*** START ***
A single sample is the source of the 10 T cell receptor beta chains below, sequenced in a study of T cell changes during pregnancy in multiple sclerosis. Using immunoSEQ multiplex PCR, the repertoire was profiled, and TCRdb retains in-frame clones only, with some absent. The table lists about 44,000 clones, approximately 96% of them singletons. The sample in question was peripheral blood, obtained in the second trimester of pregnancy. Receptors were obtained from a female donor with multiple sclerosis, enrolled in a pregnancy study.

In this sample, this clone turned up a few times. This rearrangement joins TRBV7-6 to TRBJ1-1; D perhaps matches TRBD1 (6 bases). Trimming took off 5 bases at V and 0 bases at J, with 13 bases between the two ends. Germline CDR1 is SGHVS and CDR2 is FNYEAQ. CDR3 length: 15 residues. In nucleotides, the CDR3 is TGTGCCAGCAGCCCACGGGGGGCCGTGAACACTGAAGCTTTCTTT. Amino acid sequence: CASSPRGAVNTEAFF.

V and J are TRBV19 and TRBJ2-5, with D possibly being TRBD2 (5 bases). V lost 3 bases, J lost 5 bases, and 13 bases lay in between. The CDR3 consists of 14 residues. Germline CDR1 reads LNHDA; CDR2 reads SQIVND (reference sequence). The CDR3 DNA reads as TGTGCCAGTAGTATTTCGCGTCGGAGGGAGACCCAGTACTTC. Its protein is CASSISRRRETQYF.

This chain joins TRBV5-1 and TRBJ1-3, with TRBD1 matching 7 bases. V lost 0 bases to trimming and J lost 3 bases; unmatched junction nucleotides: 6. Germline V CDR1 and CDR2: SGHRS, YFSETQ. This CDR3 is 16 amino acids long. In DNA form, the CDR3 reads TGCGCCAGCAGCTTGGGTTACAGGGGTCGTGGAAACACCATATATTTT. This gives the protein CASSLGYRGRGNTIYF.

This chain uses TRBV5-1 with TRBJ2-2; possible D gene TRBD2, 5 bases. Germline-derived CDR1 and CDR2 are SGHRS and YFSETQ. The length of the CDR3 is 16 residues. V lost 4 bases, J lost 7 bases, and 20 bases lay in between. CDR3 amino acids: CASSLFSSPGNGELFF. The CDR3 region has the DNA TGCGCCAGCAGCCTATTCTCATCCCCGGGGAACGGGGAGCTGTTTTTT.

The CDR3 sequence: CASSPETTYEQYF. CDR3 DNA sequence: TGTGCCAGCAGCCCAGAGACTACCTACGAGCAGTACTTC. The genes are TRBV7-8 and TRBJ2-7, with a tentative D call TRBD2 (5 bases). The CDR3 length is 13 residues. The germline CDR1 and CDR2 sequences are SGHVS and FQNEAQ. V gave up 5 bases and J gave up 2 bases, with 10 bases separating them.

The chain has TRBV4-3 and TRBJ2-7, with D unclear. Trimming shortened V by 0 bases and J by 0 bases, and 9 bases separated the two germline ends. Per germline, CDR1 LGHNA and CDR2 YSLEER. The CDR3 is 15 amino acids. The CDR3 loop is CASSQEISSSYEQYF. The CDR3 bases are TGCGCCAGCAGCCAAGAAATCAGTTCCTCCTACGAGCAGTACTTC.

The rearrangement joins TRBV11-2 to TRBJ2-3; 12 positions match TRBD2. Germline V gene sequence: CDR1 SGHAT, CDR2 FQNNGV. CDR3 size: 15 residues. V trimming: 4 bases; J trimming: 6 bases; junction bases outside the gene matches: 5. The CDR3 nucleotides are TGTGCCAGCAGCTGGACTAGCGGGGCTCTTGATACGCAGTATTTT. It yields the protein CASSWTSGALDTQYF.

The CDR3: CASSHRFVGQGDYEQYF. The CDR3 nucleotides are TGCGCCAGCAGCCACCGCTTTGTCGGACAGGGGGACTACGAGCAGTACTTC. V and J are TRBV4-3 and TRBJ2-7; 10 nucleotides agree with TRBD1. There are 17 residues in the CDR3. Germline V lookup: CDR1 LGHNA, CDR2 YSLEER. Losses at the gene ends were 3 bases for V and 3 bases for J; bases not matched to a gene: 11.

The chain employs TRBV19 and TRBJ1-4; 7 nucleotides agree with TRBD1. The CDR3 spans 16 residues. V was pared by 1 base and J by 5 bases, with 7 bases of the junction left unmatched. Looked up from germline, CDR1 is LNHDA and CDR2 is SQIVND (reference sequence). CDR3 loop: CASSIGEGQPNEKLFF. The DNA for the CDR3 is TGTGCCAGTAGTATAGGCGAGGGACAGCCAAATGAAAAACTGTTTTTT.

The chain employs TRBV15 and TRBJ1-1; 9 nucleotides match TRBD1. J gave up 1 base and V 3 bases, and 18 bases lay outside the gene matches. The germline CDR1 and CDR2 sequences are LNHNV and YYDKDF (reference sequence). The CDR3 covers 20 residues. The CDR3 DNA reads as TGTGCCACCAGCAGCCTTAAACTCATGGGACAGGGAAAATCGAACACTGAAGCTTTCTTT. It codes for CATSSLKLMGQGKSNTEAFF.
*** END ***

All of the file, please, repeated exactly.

A single sample is the source of the 10 T cell receptor beta chains below, sequenced in a study of T cell changes during pregnancy in multiple sclerosis. Using immunoSEQ multiplex PCR, the repertoire was profiled, and TCRdb retains in-frame clones only, with some absent. The table lists about 44,000 clones, approximately 96% of them singletons. The sample in question was peripheral blood, obtained in the second trimester of pregnancy. Receptors were obtained from a female donor with multiple sclerosis, enrolled in a pregnancy study.

In this sample, this clone turned up a few times. This rearrangement joins TRBV7-6 to TRBJ1-1; D perhaps matches TRBD1 (6 bases). Trimming took off 5 bases at V and 0 bases at J, with 13 bases between the two ends. Germline CDR1 is SGHVS and CDR2 is FNYEAQ. CDR3 length: 15 residues. In nucleotides, the CDR3 is TGTGCCAGCAGCCCACGGGGGGCCGTGAACACTGAAGCTTTCTTT. Amino acid sequence: CASSPRGAVNTEAFF.

V and J are TRBV19 and TRBJ2-5, with D possibly being TRBD2 (5 bases). V lost 3 bases, J lost 5 bases, and 13 bases lay in between. The CDR3 consists of 14 residues. Germline CDR1 reads LNHDA; CDR2 reads SQIVND (reference sequence). The CDR3 DNA reads as TGTGCCAGTAGTATTTCGCGTCGGAGGGAGACCCAGTACTTC. Its protein is CASSISRRRETQYF.

This chain joins TRBV5-1 and TRBJ1-3, with TRBD1 matching 7 bases. V lost 0 bases to trimming and J lost 3 bases; unmatched junction nucleotides: 6. Germline V CDR1 and CDR2: SGHRS, YFSETQ. This CDR3 is 16 amino acids long. In DNA form, the CDR3 reads TGCGCCAGCAGCTTGGGTTACAGGGGTCGTGGAAACACCATATATTTT. This gives the protein CASSLGYRGRGNTIYF.

This chain uses TRBV5-1 with TRBJ2-2; possible D gene TRBD2, 5 bases. Germline-derived CDR1 and CDR2 are SGHRS and YFSETQ. The length of the CDR3 is 16 residues. V lost 4 bases, J lost 7 bases, and 20 bases lay in between. CDR3 amino acids: CASSLFSSPGNGELFF. The CDR3 region has the DNA TGCGCCAGCAGCCTATTCTCATCCCCGGGGAACGGGGAGCTGTTTTTT.

The CDR3 sequence: CASSPETTYEQYF. CDR3 DNA sequence: TGTGCCAGCAGCCCAGAGACTACCTACGAGCAGTACTTC. The genes are TRBV7-8 and TRBJ2-7, with a tentative D call TRBD2 (5 bases). The CDR3 length is 13 residues. The germline CDR1 and CDR2 sequences are SGHVS and FQNEAQ. V gave up 5 bases and J gave up 2 bases, with 10 bases separating them.

The chain has TRBV4-3 and TRBJ2-7, with D unclear. Trimming shortened V by 0 bases and J by 0 bases, and 9 bases separated the two germline ends. Per germline, CDR1 LGHNA and CDR2 YSLEER. The CDR3 is 15 amino acids. The CDR3 loop is CASSQEISSSYEQYF. The CDR3 bases are TGCGCCAGCAGCCAAGAAATCAGTTCCTCCTACGAGCAGTACTTC.

The rearrangement joins TRBV11-2 to TRBJ2-3; 12 positions match TRBD2. Germline V gene sequence: CDR1 SGHAT, CDR2 FQNNGV. CDR3 size: 15 residues. V trimming: 4 bases; J trimming: 6 bases; junction bases outside the gene matches: 5. The CDR3 nucleotides are TGTGCCAGCAGCTGGACTAGCGGGGCTCTTGATACGCAGTATTTT. It yields the protein CASSWTSGALDTQYF.

The CDR3: CASSHRFVGQGDYEQYF. The CDR3 nucleotides are TGCGCCAGCAGCCACCGCTTTGTCGGACAGGGGGACTACGAGCAGTACTTC. V and J are TRBV4-3 and TRBJ2-7; 10 nucleotides agree with TRBD1. There are 17 residues in the CDR3. Germline V lookup: CDR1 LGHNA, CDR2 YSLEER. Losses at the gene ends were 3 bases for V and 3 bases for J; bases not matched to a gene: 11.

The chain employs TRBV19 and TRBJ1-4; 7 nucleotides agree with TRBD1. The CDR3 spans 16 residues. V was pared by 1 base and J by 5 bases, with 7 bases of the junction left unmatched. Looked up from germline, CDR1 is LNHDA and CDR2 is SQIVND (reference sequence). CDR3 loop: CASSIGEGQPNEKLFF. The DNA for the CDR3 is TGTGCCAGTAGTATAGGCGAGGGACAGCCAAATGAAAAACTGTTTTTT.

The chain employs TRBV15 and TRBJ1-1; 9 nucleotides match TRBD1. J gave up 1 base and V 3 bases, and 18 bases lay outside the gene matches. The germline CDR1 and CDR2 sequences are LNHNV and YYDKDF (reference sequence). The CDR3 covers 20 residues. The CDR3 DNA reads as TGTGCCACCAGCAGCCTTAAACTCATGGGACAGGGAAAATCGAACACTGAAGCTTTCTTT. It codes for CATSSLKLMGQGKSNTEAFF.